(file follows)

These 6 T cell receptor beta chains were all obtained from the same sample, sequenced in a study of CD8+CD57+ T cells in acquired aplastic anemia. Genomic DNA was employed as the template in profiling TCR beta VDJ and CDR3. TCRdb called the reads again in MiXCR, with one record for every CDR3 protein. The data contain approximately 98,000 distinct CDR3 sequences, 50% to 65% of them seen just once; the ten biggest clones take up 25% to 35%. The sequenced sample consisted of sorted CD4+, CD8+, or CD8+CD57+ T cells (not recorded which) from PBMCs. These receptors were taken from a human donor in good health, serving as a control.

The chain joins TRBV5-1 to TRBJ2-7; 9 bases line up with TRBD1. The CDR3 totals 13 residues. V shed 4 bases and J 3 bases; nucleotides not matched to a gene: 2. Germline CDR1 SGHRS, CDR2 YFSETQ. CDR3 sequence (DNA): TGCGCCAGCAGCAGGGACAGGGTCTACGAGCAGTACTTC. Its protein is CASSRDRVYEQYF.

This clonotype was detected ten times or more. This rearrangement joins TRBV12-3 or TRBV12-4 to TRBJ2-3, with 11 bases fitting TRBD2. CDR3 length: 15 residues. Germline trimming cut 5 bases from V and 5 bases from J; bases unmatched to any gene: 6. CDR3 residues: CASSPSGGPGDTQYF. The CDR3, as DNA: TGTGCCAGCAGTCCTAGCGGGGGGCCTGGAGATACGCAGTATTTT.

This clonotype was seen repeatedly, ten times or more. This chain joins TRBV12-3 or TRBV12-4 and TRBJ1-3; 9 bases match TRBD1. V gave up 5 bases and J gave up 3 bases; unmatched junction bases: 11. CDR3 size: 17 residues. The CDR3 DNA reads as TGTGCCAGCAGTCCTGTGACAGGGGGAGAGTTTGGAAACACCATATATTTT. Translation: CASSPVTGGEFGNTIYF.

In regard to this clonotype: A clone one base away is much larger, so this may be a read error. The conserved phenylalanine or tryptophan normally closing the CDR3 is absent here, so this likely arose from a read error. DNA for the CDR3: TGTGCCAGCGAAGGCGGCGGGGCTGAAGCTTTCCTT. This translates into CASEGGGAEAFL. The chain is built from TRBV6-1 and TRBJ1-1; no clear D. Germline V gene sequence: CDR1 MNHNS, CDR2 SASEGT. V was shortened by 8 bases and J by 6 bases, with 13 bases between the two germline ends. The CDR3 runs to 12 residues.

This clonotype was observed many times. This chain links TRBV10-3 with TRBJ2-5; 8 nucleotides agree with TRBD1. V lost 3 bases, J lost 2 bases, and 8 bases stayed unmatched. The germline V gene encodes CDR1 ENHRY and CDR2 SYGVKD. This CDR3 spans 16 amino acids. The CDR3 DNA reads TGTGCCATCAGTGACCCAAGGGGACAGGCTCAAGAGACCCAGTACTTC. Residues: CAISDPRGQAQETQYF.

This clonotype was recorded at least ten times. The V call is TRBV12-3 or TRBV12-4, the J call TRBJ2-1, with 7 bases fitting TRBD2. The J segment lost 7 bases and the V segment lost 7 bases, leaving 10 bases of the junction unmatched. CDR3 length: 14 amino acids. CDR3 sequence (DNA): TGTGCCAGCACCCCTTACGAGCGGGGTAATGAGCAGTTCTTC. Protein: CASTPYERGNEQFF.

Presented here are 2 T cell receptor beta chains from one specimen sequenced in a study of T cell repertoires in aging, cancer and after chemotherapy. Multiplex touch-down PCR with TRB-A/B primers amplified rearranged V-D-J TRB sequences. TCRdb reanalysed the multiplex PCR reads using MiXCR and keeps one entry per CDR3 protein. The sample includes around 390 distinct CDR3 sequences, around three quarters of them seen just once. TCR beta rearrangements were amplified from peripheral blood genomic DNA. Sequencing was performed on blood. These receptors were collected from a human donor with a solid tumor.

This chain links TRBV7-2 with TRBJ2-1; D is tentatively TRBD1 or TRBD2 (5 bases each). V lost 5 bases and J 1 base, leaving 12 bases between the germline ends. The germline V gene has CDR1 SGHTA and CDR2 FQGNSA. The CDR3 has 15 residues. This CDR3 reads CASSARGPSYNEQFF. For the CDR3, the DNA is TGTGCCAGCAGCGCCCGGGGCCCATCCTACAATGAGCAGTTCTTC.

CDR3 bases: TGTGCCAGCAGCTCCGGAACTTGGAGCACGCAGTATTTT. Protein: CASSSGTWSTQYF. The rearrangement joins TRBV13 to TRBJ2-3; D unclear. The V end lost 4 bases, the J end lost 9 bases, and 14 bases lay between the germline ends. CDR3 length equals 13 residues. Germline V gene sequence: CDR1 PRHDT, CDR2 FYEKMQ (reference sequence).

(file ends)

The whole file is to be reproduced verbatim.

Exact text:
These 6 T cell receptor beta chains were all obtained from the same sample, sequenced in a study of CD8+CD57+ T cells in acquired aplastic anemia. Genomic DNA was employed as the template in profiling TCR beta VDJ and CDR3. TCRdb called the reads again in MiXCR, with one record for every CDR3 protein. The data contain approximately 98,000 distinct CDR3 sequences, 50% to 65% of them seen just once; the ten biggest clones take up 25% to 35%. The sequenced sample consisted of sorted CD4+, CD8+, or CD8+CD57+ T cells (not recorded which) from PBMCs. These receptors were taken from a human donor in good health, serving as a control.

The chain joins TRBV5-1 to TRBJ2-7; 9 bases line up with TRBD1. The CDR3 totals 13 residues. V shed 4 bases and J 3 bases; nucleotides not matched to a gene: 2. Germline CDR1 SGHRS, CDR2 YFSETQ. CDR3 sequence (DNA): TGCGCCAGCAGCAGGGACAGGGTCTACGAGCAGTACTTC. Its protein is CASSRDRVYEQYF.

This clonotype was detected ten times or more. This rearrangement joins TRBV12-3 or TRBV12-4 to TRBJ2-3, with 11 bases fitting TRBD2. CDR3 length: 15 residues. Germline trimming cut 5 bases from V and 5 bases from J; bases unmatched to any gene: 6. CDR3 residues: CASSPSGGPGDTQYF. The CDR3, as DNA: TGTGCCAGCAGTCCTAGCGGGGGGCCTGGAGATACGCAGTATTTT.

This clonotype was seen repeatedly, ten times or more. This chain joins TRBV12-3 or TRBV12-4 and TRBJ1-3; 9 bases match TRBD1. V gave up 5 bases and J gave up 3 bases; unmatched junction bases: 11. CDR3 size: 17 residues. The CDR3 DNA reads as TGTGCCAGCAGTCCTGTGACAGGGGGAGAGTTTGGAAACACCATATATTTT. Translation: CASSPVTGGEFGNTIYF.

In regard to this clonotype: A clone one base away is much larger, so this may be a read error. The conserved phenylalanine or tryptophan normally closing the CDR3 is absent here, so this likely arose from a read error. DNA for the CDR3: TGTGCCAGCGAAGGCGGCGGGGCTGAAGCTTTCCTT. This translates into CASEGGGAEAFL. The chain is built from TRBV6-1 and TRBJ1-1; no clear D. Germline V gene sequence: CDR1 MNHNS, CDR2 SASEGT. V was shortened by 8 bases and J by 6 bases, with 13 bases between the two germline ends. The CDR3 runs to 12 residues.

This clonotype was observed many times. This chain links TRBV10-3 with TRBJ2-5; 8 nucleotides agree with TRBD1. V lost 3 bases, J lost 2 bases, and 8 bases stayed unmatched. The germline V gene encodes CDR1 ENHRY and CDR2 SYGVKD. This CDR3 spans 16 amino acids. The CDR3 DNA reads TGTGCCATCAGTGACCCAAGGGGACAGGCTCAAGAGACCCAGTACTTC. Residues: CAISDPRGQAQETQYF.

This clonotype was recorded at least ten times. The V call is TRBV12-3 or TRBV12-4, the J call TRBJ2-1, with 7 bases fitting TRBD2. The J segment lost 7 bases and the V segment lost 7 bases, leaving 10 bases of the junction unmatched. CDR3 length: 14 amino acids. CDR3 sequence (DNA): TGTGCCAGCACCCCTTACGAGCGGGGTAATGAGCAGTTCTTC. Protein: CASTPYERGNEQFF.

Presented here are 2 T cell receptor beta chains from one specimen sequenced in a study of T cell repertoires in aging, cancer and after chemotherapy. Multiplex touch-down PCR with TRB-A/B primers amplified rearranged V-D-J TRB sequences. TCRdb reanalysed the multiplex PCR reads using MiXCR and keeps one entry per CDR3 protein. The sample includes around 390 distinct CDR3 sequences, around three quarters of them seen just once. TCR beta rearrangements were amplified from peripheral blood genomic DNA. Sequencing was performed on blood. These receptors were collected from a human donor with a solid tumor.

This chain links TRBV7-2 with TRBJ2-1; D is tentatively TRBD1 or TRBD2 (5 bases each). V lost 5 bases and J 1 base, leaving 12 bases between the germline ends. The germline V gene has CDR1 SGHTA and CDR2 FQGNSA. The CDR3 has 15 residues. This CDR3 reads CASSARGPSYNEQFF. For the CDR3, the DNA is TGTGCCAGCAGCGCCCGGGGCCCATCCTACAATGAGCAGTTCTTC.

CDR3 bases: TGTGCCAGCAGCTCCGGAACTTGGAGCACGCAGTATTTT. Protein: CASSSGTWSTQYF. The rearrangement joins TRBV13 to TRBJ2-3; D unclear. The V end lost 4 bases, the J end lost 9 bases, and 14 bases lay between the germline ends. CDR3 length equals 13 residues. Germline V gene sequence: CDR1 PRHDT, CDR2 FYEKMQ (reference sequence).